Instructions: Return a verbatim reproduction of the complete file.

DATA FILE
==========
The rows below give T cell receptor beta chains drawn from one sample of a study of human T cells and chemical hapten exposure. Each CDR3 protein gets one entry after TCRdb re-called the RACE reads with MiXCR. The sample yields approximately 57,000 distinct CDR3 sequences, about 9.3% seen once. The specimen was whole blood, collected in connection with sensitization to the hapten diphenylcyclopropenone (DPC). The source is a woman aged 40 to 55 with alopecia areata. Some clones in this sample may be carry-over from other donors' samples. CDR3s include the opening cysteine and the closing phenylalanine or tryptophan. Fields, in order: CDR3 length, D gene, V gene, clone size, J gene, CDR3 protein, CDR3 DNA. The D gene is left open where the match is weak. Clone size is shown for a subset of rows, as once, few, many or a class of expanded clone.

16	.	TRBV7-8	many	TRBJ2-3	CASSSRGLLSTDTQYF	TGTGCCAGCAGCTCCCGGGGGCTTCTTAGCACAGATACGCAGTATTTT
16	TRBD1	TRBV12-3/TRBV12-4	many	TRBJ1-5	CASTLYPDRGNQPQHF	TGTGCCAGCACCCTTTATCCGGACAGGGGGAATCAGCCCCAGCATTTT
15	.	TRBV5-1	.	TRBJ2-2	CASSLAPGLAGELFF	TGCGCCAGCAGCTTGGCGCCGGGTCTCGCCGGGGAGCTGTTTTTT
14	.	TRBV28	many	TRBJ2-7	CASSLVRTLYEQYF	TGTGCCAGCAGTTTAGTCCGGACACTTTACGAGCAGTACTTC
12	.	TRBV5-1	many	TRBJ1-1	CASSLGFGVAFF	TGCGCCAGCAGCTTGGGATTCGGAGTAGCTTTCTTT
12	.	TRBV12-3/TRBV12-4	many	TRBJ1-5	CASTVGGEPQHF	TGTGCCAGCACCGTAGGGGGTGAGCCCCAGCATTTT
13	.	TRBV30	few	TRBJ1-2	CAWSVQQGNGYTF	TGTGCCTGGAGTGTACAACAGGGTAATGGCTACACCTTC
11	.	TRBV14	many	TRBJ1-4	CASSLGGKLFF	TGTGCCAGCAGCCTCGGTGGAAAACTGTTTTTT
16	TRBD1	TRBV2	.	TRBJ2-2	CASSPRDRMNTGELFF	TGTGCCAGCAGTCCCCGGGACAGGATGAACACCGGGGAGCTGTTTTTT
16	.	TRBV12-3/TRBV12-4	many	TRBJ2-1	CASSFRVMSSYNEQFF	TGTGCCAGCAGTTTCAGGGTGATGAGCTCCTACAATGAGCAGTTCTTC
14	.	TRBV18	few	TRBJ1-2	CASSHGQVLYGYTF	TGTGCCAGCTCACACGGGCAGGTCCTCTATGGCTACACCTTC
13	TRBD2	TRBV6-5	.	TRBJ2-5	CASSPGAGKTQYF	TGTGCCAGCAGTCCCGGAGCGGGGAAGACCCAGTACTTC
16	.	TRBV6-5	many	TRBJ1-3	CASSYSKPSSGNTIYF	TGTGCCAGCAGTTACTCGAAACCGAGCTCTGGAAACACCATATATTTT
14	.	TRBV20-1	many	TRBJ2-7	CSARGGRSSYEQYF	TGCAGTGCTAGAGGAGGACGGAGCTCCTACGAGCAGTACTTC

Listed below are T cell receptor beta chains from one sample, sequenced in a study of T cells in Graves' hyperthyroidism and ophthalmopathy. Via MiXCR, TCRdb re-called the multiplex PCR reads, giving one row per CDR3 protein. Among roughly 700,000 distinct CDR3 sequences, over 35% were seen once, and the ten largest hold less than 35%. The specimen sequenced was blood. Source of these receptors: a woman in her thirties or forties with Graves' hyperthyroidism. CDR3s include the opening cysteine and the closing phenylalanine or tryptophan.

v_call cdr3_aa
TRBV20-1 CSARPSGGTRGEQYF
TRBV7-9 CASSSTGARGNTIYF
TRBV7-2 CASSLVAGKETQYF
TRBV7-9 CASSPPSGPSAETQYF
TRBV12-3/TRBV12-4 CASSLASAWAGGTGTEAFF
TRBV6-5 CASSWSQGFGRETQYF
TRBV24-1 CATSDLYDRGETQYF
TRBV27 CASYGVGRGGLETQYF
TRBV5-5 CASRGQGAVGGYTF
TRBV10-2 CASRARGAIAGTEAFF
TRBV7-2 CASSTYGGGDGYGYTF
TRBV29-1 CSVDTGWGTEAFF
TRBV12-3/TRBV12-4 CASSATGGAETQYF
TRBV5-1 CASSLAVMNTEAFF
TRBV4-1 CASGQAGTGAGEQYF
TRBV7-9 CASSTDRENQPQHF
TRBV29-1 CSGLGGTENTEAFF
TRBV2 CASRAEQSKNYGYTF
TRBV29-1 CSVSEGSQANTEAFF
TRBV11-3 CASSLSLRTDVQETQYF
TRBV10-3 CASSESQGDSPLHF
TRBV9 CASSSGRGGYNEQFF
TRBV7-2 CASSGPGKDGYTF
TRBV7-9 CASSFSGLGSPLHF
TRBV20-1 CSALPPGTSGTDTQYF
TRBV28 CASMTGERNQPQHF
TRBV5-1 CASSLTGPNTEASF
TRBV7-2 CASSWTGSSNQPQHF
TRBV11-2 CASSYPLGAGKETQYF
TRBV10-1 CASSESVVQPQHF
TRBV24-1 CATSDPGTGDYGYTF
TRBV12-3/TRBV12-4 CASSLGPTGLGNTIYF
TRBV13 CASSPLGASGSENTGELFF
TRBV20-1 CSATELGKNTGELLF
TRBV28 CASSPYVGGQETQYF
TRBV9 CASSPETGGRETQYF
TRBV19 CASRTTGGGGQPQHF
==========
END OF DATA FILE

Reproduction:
The rows below give T cell receptor beta chains drawn from one sample of a study of human T cells and chemical hapten exposure. Each CDR3 protein gets one entry after TCRdb re-called the RACE reads with MiXCR. The sample yields approximately 57,000 distinct CDR3 sequences, about 9.3% seen once. The specimen was whole blood, collected in connection with sensitization to the hapten diphenylcyclopropenone (DPC). The source is a woman aged 40 to 55 with alopecia areata. Some clones in this sample may be carry-over from other donors' samples. CDR3s include the opening cysteine and the closing phenylalanine or tryptophan. Fields, in order: CDR3 length, D gene, V gene, clone size, J gene, CDR3 protein, CDR3 DNA. The D gene is left open where the match is weak. Clone size is shown for a subset of rows, as once, few, many or a class of expanded clone.

16	.	TRBV7-8	many	TRBJ2-3	CASSSRGLLSTDTQYF	TGTGCCAGCAGCTCCCGGGGGCTTCTTAGCACAGATACGCAGTATTTT
16	TRBD1	TRBV12-3/TRBV12-4	many	TRBJ1-5	CASTLYPDRGNQPQHF	TGTGCCAGCACCCTTTATCCGGACAGGGGGAATCAGCCCCAGCATTTT
15	.	TRBV5-1	.	TRBJ2-2	CASSLAPGLAGELFF	TGCGCCAGCAGCTTGGCGCCGGGTCTCGCCGGGGAGCTGTTTTTT
14	.	TRBV28	many	TRBJ2-7	CASSLVRTLYEQYF	TGTGCCAGCAGTTTAGTCCGGACACTTTACGAGCAGTACTTC
12	.	TRBV5-1	many	TRBJ1-1	CASSLGFGVAFF	TGCGCCAGCAGCTTGGGATTCGGAGTAGCTTTCTTT
12	.	TRBV12-3/TRBV12-4	many	TRBJ1-5	CASTVGGEPQHF	TGTGCCAGCACCGTAGGGGGTGAGCCCCAGCATTTT
13	.	TRBV30	few	TRBJ1-2	CAWSVQQGNGYTF	TGTGCCTGGAGTGTACAACAGGGTAATGGCTACACCTTC
11	.	TRBV14	many	TRBJ1-4	CASSLGGKLFF	TGTGCCAGCAGCCTCGGTGGAAAACTGTTTTTT
16	TRBD1	TRBV2	.	TRBJ2-2	CASSPRDRMNTGELFF	TGTGCCAGCAGTCCCCGGGACAGGATGAACACCGGGGAGCTGTTTTTT
16	.	TRBV12-3/TRBV12-4	many	TRBJ2-1	CASSFRVMSSYNEQFF	TGTGCCAGCAGTTTCAGGGTGATGAGCTCCTACAATGAGCAGTTCTTC
14	.	TRBV18	few	TRBJ1-2	CASSHGQVLYGYTF	TGTGCCAGCTCACACGGGCAGGTCCTCTATGGCTACACCTTC
13	TRBD2	TRBV6-5	.	TRBJ2-5	CASSPGAGKTQYF	TGTGCCAGCAGTCCCGGAGCGGGGAAGACCCAGTACTTC
16	.	TRBV6-5	many	TRBJ1-3	CASSYSKPSSGNTIYF	TGTGCCAGCAGTTACTCGAAACCGAGCTCTGGAAACACCATATATTTT
14	.	TRBV20-1	many	TRBJ2-7	CSARGGRSSYEQYF	TGCAGTGCTAGAGGAGGACGGAGCTCCTACGAGCAGTACTTC

Listed below are T cell receptor beta chains from one sample, sequenced in a study of T cells in Graves' hyperthyroidism and ophthalmopathy. Via MiXCR, TCRdb re-called the multiplex PCR reads, giving one row per CDR3 protein. Among roughly 700,000 distinct CDR3 sequences, over 35% were seen once, and the ten largest hold less than 35%. The specimen sequenced was blood. Source of these receptors: a woman in her thirties or forties with Graves' hyperthyroidism. CDR3s include the opening cysteine and the closing phenylalanine or tryptophan.

v_call cdr3_aa
TRBV20-1 CSARPSGGTRGEQYF
TRBV7-9 CASSSTGARGNTIYF
TRBV7-2 CASSLVAGKETQYF
TRBV7-9 CASSPPSGPSAETQYF
TRBV12-3/TRBV12-4 CASSLASAWAGGTGTEAFF
TRBV6-5 CASSWSQGFGRETQYF
TRBV24-1 CATSDLYDRGETQYF
TRBV27 CASYGVGRGGLETQYF
TRBV5-5 CASRGQGAVGGYTF
TRBV10-2 CASRARGAIAGTEAFF
TRBV7-2 CASSTYGGGDGYGYTF
TRBV29-1 CSVDTGWGTEAFF
TRBV12-3/TRBV12-4 CASSATGGAETQYF
TRBV5-1 CASSLAVMNTEAFF
TRBV4-1 CASGQAGTGAGEQYF
TRBV7-9 CASSTDRENQPQHF
TRBV29-1 CSGLGGTENTEAFF
TRBV2 CASRAEQSKNYGYTF
TRBV29-1 CSVSEGSQANTEAFF
TRBV11-3 CASSLSLRTDVQETQYF
TRBV10-3 CASSESQGDSPLHF
TRBV9 CASSSGRGGYNEQFF
TRBV7-2 CASSGPGKDGYTF
TRBV7-9 CASSFSGLGSPLHF
TRBV20-1 CSALPPGTSGTDTQYF
TRBV28 CASMTGERNQPQHF
TRBV5-1 CASSLTGPNTEASF
TRBV7-2 CASSWTGSSNQPQHF
TRBV11-2 CASSYPLGAGKETQYF
TRBV10-1 CASSESVVQPQHF
TRBV24-1 CATSDPGTGDYGYTF
TRBV12-3/TRBV12-4 CASSLGPTGLGNTIYF
TRBV13 CASSPLGASGSENTGELFF
TRBV20-1 CSATELGKNTGELLF
TRBV28 CASSPYVGGQETQYF
TRBV9 CASSPETGGRETQYF
TRBV19 CASRTTGGGGQPQHF